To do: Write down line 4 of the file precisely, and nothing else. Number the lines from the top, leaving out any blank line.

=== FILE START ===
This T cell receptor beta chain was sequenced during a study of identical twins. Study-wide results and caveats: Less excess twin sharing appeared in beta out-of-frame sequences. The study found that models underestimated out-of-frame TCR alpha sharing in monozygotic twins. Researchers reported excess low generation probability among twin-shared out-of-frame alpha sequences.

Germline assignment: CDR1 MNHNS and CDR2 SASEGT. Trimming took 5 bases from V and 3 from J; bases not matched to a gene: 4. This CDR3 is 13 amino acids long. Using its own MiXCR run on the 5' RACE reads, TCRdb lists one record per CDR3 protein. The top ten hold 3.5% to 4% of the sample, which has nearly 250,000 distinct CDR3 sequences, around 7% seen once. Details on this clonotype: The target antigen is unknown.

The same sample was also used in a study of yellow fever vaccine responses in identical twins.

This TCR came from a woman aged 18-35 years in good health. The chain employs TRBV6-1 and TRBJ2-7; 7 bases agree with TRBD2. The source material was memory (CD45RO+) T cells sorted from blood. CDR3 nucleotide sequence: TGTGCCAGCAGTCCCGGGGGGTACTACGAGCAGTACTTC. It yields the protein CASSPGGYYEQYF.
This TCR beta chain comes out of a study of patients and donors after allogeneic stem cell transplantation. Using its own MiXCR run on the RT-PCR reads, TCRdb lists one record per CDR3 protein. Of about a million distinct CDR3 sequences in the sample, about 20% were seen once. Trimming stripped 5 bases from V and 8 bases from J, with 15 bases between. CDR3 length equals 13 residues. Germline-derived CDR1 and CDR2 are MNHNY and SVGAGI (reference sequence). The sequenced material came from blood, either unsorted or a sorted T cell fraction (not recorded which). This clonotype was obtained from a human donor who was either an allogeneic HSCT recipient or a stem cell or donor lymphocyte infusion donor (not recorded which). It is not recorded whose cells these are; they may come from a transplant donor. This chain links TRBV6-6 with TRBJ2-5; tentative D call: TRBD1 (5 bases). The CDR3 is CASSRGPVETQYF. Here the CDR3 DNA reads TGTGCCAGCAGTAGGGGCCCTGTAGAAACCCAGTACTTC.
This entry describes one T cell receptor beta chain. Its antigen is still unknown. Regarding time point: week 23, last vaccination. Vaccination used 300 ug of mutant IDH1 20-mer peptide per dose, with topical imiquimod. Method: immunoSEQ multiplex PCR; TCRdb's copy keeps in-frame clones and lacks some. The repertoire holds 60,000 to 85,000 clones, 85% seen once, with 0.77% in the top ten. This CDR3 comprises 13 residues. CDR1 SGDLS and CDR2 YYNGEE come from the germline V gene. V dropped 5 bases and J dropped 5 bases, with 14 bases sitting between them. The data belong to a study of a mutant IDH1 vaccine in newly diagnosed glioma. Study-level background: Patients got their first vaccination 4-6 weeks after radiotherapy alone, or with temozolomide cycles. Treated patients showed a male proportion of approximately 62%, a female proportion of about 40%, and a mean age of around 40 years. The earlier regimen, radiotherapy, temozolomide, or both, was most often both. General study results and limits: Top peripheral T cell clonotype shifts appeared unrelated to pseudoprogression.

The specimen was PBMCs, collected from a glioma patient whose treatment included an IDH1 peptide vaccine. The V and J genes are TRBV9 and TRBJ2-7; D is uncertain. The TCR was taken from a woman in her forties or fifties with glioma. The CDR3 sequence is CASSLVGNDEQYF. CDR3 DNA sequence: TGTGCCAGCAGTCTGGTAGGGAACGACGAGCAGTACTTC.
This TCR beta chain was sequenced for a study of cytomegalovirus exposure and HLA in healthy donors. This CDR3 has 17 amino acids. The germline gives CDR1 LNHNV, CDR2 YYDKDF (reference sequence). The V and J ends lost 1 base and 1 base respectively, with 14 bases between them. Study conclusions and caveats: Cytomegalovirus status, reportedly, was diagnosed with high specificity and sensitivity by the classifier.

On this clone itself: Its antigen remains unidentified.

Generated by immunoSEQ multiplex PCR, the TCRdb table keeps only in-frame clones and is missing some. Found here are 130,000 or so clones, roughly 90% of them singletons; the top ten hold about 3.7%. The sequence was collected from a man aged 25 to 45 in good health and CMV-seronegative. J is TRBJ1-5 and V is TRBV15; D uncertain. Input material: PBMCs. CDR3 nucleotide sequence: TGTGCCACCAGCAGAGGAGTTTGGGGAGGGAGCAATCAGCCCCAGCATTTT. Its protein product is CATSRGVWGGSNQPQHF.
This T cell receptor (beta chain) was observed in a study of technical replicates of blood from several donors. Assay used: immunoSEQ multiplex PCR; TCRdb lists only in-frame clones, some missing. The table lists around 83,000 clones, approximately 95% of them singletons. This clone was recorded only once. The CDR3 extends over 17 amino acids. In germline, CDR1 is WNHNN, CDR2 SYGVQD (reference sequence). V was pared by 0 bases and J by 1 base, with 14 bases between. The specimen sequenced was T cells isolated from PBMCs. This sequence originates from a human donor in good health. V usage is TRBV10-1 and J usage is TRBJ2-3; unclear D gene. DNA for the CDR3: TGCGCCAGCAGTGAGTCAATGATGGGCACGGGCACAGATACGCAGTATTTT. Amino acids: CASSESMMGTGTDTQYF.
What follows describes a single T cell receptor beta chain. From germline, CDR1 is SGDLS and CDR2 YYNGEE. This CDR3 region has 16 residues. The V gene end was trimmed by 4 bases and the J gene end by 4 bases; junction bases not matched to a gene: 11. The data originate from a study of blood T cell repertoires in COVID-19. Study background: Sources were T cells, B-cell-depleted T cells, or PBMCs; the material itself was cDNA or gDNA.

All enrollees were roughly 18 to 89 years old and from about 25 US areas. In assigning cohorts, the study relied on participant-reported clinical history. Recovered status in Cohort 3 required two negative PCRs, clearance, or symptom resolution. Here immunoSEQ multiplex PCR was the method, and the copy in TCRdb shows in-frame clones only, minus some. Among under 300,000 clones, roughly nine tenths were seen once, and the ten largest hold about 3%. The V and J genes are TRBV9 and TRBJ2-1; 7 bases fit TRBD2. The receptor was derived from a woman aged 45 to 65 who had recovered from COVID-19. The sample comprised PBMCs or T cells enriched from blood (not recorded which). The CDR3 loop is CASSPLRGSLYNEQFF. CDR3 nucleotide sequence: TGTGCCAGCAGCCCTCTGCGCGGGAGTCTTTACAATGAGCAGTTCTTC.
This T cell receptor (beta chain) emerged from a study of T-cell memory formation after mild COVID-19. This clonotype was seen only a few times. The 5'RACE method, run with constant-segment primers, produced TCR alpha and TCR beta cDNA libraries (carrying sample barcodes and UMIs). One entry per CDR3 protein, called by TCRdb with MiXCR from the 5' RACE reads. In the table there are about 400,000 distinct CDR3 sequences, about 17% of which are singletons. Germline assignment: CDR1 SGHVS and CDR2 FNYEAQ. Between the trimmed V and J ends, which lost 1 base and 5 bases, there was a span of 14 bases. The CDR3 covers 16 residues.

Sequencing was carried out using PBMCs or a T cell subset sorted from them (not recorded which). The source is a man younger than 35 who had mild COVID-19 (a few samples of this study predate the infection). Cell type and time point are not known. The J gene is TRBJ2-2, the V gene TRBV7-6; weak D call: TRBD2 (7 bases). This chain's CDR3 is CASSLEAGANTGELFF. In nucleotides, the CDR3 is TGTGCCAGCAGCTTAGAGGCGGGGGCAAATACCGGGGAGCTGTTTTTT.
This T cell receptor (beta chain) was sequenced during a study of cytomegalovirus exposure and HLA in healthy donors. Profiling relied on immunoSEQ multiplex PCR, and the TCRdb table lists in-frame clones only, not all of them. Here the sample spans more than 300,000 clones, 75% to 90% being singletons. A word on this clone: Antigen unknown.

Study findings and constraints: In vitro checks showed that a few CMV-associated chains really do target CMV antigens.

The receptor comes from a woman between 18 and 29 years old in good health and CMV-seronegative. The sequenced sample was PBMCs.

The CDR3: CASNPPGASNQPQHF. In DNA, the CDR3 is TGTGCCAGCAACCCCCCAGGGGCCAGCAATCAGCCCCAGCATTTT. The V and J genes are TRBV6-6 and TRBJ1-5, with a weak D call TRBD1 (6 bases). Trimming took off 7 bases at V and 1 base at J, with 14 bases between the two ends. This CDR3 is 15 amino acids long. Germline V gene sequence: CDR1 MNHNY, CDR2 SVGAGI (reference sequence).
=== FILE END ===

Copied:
This TCR came from a woman aged 18-35 years in good health. The chain employs TRBV6-1 and TRBJ2-7; 7 bases agree with TRBD2. The source material was memory (CD45RO+) T cells sorted from blood. CDR3 nucleotide sequence: TGTGCCAGCAGTCCCGGGGGGTACTACGAGCAGTACTTC. It yields the protein CASSPGGYYEQYF.